As far as waiting...there is always something around the bend. In this case its going to be the X900 series printers. They will add more inks and speed and a spectro and better ink switching...and demand a bigger price tag as well. If your intent is to create an inhouse photo lab, and have the business to support it, then the new printers offer some interesting improvements. That said I think you will be happy with a 7880 or 4880 assuming that you print the majority of your work on either glossy or matte paper and don't switch often, and you don't have a problem printing to a standard size roll,(16",17",24") If your content with 16X20's the 4880 would serve you well.
Let me know if you have any other questions.
[a href=\"index.php?act=findpost&pid=205281\"][{POST_SNAPBACK}][/a]

I'd be the only one in my area for 200 miles with a printer capable of printing like the 7880 does. I've already had several people say they would have me print for them, but not a lot. It would be a way to offset the initial cost.

I'd like to be able to print 20x30, but nothing bigger unless I got a specific request. I would not even want to attempt larger than the 7880 is capable, at 24 x 36--or longer. Even prints at 20x30 are too hard to handle witout a proper (large) location and handling equipment. I've dented plenty of 20x30s trying to frame them.

I really don't like glossy media anyway. I do like matte finishes. And there is somewhat of a paper revolution going on right now. I'd like to print on several different types of media without having to waste that sort of ink. That's almost cripple ware in my humble opinion.

If the x900 printer series with the better inks and heads is replacing the 880 series, won't they be about the same price? The market will only bare so much. Even if they were a few (200-300) more, that would be worth the new technology. You'd save that much on ink changes.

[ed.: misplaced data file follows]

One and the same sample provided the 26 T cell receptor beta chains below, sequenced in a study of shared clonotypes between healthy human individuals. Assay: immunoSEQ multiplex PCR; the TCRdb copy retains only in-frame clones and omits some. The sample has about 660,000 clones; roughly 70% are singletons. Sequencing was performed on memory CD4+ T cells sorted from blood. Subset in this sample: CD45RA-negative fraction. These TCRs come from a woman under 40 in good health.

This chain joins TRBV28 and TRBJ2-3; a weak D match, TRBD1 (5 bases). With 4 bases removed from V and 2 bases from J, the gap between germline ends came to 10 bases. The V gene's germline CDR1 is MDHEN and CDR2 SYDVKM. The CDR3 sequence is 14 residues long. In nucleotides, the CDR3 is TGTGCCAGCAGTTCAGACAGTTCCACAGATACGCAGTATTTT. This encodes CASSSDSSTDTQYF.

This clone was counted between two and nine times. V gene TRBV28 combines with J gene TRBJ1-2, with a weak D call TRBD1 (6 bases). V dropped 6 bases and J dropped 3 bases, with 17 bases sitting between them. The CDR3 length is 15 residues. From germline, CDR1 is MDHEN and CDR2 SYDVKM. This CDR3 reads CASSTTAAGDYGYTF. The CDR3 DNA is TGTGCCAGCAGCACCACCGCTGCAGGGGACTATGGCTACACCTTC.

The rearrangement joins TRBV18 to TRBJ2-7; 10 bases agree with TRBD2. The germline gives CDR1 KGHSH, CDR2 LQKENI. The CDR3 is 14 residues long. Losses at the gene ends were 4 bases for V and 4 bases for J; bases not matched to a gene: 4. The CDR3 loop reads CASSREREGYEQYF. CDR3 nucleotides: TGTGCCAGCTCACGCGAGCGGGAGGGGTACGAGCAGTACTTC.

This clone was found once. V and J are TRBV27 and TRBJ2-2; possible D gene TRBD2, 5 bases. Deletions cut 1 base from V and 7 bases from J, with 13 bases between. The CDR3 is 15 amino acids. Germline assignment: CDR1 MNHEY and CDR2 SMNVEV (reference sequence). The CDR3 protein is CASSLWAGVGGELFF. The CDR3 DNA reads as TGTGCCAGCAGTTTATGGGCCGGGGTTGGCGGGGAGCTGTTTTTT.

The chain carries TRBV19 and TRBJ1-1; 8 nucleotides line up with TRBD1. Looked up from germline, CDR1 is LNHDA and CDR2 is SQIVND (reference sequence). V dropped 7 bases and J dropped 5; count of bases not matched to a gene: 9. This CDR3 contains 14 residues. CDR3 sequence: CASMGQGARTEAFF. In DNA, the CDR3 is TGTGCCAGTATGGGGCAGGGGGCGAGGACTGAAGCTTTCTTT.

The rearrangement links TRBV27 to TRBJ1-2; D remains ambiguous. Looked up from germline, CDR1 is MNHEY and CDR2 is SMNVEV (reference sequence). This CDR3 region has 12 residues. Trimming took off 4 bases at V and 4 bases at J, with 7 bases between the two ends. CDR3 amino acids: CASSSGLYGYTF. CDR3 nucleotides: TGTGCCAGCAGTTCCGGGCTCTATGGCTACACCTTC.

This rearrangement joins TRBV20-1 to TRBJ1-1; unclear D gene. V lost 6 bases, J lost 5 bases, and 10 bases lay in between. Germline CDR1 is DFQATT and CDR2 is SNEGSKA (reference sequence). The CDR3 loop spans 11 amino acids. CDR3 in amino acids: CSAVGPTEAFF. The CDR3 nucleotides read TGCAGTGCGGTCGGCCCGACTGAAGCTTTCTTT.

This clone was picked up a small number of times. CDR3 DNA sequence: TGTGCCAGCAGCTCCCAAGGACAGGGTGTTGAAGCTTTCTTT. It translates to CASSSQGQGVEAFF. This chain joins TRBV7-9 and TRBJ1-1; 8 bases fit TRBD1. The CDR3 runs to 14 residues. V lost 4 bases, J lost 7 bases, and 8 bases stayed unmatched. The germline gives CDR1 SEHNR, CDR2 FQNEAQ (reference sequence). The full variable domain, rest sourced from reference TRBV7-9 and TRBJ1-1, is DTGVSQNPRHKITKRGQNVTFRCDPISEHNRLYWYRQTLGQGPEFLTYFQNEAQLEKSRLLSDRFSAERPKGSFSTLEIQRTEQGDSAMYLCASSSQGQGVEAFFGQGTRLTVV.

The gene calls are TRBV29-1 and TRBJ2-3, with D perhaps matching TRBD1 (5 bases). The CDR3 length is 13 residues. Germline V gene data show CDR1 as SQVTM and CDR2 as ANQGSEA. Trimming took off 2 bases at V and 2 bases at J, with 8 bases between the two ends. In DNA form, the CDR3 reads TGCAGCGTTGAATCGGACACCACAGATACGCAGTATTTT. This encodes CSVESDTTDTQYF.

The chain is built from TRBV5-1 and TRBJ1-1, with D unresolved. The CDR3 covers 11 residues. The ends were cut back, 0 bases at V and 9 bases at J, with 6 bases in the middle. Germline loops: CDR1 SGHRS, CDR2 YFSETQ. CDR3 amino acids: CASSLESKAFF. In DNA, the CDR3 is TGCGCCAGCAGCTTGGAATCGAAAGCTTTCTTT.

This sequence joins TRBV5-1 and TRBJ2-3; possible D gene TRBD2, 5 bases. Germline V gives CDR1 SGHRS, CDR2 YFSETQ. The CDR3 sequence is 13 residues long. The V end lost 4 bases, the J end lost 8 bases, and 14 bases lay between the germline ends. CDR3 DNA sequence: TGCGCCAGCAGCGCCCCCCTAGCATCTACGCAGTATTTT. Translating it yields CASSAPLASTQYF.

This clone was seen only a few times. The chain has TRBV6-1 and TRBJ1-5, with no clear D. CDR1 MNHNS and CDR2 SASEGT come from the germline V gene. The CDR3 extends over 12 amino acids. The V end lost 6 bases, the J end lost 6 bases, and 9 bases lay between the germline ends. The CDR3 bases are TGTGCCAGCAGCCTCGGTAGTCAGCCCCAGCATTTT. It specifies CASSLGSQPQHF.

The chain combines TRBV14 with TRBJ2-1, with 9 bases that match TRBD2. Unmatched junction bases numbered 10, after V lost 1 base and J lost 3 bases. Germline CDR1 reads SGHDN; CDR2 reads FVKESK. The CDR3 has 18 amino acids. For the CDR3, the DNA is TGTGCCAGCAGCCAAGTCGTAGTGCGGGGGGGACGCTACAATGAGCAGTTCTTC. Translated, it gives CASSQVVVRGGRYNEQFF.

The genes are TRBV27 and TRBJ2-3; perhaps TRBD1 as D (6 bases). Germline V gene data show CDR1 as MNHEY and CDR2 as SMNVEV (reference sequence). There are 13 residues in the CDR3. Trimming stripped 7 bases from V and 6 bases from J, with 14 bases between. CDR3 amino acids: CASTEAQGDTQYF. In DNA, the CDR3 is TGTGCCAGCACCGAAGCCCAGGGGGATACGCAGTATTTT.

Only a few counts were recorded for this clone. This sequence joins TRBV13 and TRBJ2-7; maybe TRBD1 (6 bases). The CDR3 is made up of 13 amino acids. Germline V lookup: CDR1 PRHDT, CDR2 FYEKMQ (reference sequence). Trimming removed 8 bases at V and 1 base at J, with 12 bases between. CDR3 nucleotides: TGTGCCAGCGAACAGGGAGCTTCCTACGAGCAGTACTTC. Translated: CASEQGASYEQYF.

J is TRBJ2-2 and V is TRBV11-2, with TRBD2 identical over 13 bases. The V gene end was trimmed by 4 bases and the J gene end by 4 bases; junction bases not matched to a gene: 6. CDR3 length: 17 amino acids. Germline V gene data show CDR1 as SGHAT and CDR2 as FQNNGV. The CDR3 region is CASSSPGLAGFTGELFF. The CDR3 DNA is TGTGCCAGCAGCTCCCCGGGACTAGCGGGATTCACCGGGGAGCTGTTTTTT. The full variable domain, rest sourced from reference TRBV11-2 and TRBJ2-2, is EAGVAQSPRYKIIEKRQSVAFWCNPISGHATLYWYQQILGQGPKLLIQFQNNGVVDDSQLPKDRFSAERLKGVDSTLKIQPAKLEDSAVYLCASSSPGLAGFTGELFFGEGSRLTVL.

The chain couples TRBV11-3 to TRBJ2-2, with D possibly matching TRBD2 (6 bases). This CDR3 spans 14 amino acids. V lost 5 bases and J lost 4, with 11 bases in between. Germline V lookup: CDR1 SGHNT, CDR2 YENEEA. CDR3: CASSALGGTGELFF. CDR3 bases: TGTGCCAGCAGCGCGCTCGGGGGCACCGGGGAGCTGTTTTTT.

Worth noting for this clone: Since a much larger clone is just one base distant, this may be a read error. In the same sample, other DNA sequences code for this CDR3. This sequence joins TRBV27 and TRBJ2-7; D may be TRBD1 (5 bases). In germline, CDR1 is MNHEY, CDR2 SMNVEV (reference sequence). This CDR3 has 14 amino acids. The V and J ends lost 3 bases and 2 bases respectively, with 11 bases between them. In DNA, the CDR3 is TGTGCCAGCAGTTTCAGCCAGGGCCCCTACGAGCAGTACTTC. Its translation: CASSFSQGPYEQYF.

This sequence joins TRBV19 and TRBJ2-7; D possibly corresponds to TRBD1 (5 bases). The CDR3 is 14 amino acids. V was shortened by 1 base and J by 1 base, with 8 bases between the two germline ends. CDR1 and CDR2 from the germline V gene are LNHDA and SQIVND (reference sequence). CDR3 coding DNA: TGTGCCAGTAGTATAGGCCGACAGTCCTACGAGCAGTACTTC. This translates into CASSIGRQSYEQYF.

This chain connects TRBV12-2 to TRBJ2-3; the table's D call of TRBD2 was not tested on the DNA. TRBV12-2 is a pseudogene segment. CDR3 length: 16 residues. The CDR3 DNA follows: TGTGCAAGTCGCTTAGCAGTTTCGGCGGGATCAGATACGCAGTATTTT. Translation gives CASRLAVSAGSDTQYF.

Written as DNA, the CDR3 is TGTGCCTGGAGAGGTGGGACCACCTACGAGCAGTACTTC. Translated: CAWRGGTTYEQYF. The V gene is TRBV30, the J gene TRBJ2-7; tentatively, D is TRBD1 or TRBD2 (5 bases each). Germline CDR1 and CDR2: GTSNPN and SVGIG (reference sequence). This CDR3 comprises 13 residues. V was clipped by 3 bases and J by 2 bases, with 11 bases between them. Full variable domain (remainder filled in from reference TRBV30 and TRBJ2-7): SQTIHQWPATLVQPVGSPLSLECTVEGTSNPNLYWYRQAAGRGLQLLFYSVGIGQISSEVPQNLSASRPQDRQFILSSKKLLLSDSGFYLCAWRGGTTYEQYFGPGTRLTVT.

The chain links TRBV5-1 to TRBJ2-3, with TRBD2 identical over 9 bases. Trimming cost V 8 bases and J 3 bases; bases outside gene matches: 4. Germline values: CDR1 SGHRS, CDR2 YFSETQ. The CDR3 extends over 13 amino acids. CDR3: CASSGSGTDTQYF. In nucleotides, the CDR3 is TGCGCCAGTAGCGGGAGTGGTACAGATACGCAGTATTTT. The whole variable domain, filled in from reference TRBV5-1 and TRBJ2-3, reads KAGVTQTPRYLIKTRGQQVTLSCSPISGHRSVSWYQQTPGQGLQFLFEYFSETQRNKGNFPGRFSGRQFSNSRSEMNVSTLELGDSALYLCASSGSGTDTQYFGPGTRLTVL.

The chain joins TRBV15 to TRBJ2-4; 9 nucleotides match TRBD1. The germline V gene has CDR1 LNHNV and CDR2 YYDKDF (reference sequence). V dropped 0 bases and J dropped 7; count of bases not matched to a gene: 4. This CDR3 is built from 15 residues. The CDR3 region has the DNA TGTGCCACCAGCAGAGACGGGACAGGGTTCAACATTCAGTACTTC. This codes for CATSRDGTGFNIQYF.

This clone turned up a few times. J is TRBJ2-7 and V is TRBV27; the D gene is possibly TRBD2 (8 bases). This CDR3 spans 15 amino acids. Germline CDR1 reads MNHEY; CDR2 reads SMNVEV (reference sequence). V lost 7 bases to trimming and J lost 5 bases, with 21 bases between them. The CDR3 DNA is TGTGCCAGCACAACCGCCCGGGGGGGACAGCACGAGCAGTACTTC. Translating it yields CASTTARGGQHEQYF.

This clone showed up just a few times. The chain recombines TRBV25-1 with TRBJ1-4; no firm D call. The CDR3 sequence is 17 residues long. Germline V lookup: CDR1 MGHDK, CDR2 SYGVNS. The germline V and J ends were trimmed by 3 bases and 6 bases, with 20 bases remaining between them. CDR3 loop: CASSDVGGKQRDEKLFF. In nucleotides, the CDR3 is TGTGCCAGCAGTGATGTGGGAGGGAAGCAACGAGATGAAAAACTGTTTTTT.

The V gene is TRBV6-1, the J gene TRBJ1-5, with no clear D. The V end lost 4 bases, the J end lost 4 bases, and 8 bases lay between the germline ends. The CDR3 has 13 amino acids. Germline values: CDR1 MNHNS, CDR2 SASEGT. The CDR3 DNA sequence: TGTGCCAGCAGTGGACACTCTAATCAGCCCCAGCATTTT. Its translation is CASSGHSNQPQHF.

The standard roll size is fine.

LOL, yeah the Costco workflow is more like this: Upload yuor images and tell them "no adjustments." After you get done with their idiot web interface and you jsut shot your dog, you remeber that you made a mistake, but there is no way to correct it. (The don't charge you for it, so no big deal, except the workers sneer at you each time you tell them you don't want something). You pick up the prints the very next day, and they look good you know, except, wait, tehre is a thin slightly visible white line running horizontally. Yes, the operator admits they are having some difficulties. They're pretty nice about that and understand. Then you resubmit them and drive back down again. Now you show up again after using their newest profile from Dry Creek (yeah they profile all their printers) and you see that your yellow is printing as green because the profile they submitted was somehow wrong. You don't say anything because they look at you with both eyes rolling in their head opposite directions. SO now you print using Adobe 1998 for six months until a new profile gets submitted. You see the problem. Most of the time they are good. I just hate doing that. I want to be able to print while I go to bed and have the prints there in my computer room when I wake up. And I like being in total control of the process.

I would just hope that the 7880 or it's predecessor will print images as well as the Noritsu 3120 will, although it will only print 12 x 18 max. But that as big as I go anyway unless it's 20 x 30. Maybe I'll go 13 x 19? Actually 12 x 18 is a good size. It fits in smaller houses and larger ones too.

Thanks for your information and any other tips are appreciated.
« Last Edit: July 04, 2008, 02:38:07 AM by dwdallam » Logged